Thousands converge on the Greek capital to rally against government austerity measures.
The mass May day protests in Athens have been called ahead of a multi-billion euro bailout by the EU and IMF, expected this weekend.
Unions says they are still hopeful they can mobilise enough opposition to halt the planned wage cuts, tax hikes, and pension freezes.
“May day is a stepping stone towards more battles in the future because workers rights are in doubt at the moment,” said one protester.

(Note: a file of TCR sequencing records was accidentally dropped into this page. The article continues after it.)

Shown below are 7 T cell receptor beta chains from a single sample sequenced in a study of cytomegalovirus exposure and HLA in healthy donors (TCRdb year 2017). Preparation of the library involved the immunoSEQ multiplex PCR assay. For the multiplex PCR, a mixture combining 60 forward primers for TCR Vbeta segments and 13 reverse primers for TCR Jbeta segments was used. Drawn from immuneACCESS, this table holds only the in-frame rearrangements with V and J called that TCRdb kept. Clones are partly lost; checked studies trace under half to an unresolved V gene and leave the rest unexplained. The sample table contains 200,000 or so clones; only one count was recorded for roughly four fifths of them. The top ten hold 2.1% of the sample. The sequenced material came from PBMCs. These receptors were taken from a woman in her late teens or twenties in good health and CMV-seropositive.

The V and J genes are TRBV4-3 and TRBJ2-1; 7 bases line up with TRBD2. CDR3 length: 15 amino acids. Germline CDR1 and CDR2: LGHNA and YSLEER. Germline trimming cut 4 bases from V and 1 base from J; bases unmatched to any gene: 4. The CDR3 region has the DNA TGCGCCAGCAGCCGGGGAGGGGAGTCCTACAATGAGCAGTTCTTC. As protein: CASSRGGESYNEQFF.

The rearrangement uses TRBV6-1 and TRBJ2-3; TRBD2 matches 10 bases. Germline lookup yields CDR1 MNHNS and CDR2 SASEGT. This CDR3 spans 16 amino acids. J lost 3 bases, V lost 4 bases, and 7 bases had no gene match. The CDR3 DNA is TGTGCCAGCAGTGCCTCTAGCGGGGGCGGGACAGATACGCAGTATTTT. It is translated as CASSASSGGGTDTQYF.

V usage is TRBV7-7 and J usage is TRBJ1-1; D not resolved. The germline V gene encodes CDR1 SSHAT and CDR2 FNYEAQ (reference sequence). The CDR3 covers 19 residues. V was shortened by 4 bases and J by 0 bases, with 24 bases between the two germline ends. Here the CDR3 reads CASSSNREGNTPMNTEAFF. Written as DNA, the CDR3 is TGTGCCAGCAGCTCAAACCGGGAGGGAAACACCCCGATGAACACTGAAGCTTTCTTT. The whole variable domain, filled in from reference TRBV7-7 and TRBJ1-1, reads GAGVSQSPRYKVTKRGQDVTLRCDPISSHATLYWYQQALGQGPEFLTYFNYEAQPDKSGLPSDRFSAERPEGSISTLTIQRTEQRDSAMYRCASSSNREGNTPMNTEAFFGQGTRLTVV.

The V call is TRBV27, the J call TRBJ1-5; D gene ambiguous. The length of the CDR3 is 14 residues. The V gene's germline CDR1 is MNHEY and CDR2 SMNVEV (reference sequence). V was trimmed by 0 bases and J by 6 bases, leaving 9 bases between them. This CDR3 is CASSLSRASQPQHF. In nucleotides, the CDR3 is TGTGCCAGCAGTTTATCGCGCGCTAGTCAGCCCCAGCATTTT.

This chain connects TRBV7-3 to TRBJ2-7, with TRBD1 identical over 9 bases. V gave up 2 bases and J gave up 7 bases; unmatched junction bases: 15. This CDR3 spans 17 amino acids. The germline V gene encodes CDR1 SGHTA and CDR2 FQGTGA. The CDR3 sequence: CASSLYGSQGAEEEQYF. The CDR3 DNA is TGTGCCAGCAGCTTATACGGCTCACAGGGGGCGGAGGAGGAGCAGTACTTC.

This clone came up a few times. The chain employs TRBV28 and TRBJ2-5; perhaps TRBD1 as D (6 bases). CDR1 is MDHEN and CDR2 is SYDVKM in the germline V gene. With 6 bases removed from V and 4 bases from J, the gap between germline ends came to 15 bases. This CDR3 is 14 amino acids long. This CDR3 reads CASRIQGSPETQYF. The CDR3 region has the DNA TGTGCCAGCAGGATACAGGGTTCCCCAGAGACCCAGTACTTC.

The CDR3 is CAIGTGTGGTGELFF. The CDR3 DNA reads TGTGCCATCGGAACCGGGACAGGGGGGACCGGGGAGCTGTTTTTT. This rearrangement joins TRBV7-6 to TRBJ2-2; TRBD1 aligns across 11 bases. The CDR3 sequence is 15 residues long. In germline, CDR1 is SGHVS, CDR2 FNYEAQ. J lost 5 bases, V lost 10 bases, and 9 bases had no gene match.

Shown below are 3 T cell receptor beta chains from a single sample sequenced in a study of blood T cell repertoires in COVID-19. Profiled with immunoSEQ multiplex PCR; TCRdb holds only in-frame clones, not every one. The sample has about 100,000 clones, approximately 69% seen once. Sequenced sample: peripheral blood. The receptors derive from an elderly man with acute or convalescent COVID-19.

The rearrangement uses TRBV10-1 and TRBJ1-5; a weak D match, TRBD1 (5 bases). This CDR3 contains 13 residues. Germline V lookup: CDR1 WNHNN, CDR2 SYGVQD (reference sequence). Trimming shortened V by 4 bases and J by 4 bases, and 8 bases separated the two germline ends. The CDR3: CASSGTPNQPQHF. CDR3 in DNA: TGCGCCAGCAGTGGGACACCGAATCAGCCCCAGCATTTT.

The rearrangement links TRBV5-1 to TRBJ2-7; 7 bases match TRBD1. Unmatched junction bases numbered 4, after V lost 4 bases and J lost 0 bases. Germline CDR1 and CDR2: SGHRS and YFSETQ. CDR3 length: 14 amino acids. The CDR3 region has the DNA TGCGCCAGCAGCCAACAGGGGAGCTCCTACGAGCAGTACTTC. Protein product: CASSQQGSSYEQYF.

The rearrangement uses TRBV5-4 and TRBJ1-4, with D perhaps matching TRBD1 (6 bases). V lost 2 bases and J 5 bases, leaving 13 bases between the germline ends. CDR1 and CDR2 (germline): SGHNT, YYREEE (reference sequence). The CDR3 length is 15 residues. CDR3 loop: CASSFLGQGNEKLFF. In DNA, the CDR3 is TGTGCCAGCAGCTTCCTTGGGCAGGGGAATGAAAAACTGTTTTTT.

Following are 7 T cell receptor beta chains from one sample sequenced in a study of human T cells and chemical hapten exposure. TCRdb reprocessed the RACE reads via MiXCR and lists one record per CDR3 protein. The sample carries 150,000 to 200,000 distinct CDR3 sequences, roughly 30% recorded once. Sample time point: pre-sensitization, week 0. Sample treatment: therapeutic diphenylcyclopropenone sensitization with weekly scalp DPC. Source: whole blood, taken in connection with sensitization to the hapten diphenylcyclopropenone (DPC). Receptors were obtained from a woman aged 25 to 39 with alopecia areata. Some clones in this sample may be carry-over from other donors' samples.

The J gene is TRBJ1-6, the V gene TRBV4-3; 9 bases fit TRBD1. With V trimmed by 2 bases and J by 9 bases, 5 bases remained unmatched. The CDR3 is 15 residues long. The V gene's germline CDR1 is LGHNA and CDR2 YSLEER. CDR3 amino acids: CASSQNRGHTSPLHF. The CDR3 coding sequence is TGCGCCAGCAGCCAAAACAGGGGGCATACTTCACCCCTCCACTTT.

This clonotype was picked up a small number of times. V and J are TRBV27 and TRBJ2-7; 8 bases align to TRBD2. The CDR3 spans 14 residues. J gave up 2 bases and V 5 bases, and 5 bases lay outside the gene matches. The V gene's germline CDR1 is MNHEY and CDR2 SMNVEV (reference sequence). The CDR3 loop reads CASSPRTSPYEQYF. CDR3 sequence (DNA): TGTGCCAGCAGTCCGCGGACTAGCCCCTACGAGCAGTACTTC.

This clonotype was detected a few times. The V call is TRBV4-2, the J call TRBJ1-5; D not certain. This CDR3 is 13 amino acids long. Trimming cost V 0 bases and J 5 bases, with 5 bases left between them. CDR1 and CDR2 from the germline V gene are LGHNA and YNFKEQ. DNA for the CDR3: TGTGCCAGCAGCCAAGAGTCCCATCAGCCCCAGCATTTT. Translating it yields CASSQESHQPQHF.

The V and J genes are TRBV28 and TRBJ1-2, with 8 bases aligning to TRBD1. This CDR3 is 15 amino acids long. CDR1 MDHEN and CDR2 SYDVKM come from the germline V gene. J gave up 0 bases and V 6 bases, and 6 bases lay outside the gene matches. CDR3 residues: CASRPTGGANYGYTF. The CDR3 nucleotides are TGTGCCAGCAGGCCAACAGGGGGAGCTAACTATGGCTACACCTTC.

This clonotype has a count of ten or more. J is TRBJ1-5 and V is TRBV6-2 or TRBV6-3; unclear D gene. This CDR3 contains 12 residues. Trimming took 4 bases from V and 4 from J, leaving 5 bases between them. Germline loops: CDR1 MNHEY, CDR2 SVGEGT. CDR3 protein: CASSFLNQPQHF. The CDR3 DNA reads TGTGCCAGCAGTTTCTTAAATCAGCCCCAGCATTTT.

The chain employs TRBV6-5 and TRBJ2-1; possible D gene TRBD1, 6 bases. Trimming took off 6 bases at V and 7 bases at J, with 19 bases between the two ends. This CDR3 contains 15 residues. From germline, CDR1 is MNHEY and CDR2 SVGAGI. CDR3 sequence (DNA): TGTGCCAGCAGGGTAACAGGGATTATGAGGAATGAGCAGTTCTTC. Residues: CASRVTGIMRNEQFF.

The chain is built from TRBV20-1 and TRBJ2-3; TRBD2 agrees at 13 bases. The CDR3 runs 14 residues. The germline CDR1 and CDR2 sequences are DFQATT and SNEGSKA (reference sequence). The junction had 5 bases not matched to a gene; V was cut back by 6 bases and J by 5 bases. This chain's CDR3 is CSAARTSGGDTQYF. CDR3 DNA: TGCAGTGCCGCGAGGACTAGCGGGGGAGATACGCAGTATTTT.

After a torrid week on the financial markets, that threatened not only to destroy the Greek economy but also the euro, Prime Minister George Papandreou warned the rescue deal is a matter of national survival.
Unions, however, remain defiant. Most of the country’s ports and other transport hubs have been closed due to a 24 hour national walkout. Many shops were also shut.
Despite that Athens is under pressure from Germany, the eurozone’s biggest economy, to make further stringent cuts to control its debt.